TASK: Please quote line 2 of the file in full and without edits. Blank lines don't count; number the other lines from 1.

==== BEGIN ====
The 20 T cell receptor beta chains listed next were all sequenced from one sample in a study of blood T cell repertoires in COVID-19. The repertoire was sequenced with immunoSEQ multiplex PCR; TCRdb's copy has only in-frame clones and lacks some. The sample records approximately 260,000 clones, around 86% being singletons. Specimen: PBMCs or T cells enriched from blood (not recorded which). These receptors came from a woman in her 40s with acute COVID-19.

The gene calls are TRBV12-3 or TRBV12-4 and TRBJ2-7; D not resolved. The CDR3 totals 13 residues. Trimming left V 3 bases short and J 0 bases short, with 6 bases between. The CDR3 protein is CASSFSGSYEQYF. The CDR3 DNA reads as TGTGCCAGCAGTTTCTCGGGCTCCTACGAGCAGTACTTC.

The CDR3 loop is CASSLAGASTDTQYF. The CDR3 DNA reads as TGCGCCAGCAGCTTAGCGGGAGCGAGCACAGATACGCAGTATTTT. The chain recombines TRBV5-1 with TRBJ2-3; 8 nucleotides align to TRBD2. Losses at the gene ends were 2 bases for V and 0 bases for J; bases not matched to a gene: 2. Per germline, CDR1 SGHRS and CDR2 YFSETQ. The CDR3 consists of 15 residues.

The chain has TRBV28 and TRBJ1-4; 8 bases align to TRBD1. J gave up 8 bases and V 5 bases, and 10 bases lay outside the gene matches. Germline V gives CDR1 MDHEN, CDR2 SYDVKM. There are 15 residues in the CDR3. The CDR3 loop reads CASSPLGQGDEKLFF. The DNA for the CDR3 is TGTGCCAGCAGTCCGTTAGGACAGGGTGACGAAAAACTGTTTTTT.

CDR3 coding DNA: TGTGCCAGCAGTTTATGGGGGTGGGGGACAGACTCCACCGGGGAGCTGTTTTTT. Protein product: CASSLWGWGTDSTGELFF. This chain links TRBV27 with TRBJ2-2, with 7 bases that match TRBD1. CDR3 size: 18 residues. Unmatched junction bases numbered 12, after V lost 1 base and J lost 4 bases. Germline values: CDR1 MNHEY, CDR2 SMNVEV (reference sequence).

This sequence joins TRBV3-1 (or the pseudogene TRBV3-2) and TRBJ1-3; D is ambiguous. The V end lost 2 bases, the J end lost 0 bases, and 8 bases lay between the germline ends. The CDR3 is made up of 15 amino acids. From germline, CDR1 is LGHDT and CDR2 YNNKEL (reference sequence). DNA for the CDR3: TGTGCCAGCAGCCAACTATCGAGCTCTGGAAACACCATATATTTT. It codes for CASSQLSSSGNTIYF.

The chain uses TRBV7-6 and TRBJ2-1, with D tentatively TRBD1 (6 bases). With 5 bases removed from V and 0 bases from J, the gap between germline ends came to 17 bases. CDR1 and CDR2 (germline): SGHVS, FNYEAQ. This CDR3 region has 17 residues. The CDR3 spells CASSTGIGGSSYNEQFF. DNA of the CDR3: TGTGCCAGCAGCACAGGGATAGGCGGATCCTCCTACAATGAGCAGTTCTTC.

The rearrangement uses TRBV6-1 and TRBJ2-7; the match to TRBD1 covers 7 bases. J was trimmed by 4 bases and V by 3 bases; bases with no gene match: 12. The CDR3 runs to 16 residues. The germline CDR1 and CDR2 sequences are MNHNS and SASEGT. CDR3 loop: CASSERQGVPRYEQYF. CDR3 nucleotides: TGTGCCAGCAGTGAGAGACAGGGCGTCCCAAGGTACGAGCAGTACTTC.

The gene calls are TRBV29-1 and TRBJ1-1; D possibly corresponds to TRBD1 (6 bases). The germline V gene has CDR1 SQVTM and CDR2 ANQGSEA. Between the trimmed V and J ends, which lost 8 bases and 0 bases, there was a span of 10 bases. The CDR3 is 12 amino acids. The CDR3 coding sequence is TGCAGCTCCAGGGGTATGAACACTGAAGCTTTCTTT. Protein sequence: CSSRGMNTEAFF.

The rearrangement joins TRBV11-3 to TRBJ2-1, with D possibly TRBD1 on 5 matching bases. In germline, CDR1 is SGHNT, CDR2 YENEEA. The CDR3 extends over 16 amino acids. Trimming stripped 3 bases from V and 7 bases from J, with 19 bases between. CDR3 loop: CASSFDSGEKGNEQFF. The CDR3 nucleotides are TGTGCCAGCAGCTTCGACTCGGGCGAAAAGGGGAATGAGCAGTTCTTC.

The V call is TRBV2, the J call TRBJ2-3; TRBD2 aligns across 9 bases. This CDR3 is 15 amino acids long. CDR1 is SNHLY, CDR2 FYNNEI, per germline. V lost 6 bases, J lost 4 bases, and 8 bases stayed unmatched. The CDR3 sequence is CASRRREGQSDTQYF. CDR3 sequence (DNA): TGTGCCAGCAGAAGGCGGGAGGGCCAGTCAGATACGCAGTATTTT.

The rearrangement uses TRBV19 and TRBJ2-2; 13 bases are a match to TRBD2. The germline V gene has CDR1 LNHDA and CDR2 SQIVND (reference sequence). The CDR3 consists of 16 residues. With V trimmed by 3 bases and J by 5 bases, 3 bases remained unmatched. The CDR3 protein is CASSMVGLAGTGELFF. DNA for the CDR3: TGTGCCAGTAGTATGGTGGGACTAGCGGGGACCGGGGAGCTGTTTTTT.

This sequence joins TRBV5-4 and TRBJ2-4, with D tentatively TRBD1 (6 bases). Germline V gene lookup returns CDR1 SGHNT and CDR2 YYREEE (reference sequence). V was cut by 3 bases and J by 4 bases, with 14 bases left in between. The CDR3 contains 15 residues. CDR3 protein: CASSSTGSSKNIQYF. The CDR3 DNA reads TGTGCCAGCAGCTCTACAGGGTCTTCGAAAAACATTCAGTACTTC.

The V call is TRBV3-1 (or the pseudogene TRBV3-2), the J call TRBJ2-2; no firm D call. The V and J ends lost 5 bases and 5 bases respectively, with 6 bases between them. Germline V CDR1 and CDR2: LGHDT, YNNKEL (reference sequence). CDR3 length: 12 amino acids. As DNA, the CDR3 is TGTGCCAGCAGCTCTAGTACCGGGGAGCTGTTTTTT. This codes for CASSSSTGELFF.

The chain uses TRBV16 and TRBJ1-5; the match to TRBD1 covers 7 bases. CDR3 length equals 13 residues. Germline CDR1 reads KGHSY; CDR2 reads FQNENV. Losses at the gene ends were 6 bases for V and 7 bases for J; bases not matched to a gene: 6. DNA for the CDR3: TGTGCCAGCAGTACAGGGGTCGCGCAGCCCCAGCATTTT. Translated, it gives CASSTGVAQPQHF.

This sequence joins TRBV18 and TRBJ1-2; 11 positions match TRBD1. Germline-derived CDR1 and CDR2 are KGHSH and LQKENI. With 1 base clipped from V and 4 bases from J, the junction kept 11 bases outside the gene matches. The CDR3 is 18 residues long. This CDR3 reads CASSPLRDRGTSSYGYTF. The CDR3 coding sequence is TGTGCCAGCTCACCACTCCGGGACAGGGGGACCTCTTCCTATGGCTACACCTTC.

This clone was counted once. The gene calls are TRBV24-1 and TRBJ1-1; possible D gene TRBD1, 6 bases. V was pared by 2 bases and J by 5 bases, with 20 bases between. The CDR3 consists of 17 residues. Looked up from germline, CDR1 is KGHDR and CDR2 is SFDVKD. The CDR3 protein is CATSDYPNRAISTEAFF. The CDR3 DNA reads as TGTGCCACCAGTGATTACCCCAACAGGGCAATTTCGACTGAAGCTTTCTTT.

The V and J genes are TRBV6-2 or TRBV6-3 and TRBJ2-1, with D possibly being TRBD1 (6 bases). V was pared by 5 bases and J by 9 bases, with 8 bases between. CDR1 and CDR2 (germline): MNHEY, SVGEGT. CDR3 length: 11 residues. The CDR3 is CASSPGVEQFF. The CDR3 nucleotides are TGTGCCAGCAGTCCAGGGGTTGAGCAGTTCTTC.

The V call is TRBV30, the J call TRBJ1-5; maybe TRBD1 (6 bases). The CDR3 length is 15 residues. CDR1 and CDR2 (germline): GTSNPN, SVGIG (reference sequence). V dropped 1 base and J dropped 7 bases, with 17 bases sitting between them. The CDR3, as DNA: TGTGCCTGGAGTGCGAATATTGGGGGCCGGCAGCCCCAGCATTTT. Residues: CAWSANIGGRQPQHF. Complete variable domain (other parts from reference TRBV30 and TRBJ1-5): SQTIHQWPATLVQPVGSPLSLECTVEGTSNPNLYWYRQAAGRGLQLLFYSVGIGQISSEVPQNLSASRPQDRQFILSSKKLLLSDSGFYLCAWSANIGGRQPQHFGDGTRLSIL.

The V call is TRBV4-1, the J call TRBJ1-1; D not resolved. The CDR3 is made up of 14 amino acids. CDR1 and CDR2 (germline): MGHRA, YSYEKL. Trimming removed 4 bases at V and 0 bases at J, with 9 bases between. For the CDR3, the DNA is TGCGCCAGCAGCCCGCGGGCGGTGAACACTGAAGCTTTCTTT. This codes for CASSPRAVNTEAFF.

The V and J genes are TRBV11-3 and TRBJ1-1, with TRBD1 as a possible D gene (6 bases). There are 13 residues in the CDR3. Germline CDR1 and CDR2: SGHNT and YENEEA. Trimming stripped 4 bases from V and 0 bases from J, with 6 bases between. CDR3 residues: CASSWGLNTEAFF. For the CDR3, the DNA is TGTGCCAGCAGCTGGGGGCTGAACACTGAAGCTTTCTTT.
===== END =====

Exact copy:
The gene calls are TRBV12-3 or TRBV12-4 and TRBJ2-7; D not resolved. The CDR3 totals 13 residues. Trimming left V 3 bases short and J 0 bases short, with 6 bases between. The CDR3 protein is CASSFSGSYEQYF. The CDR3 DNA reads as TGTGCCAGCAGTTTCTCGGGCTCCTACGAGCAGTACTTC.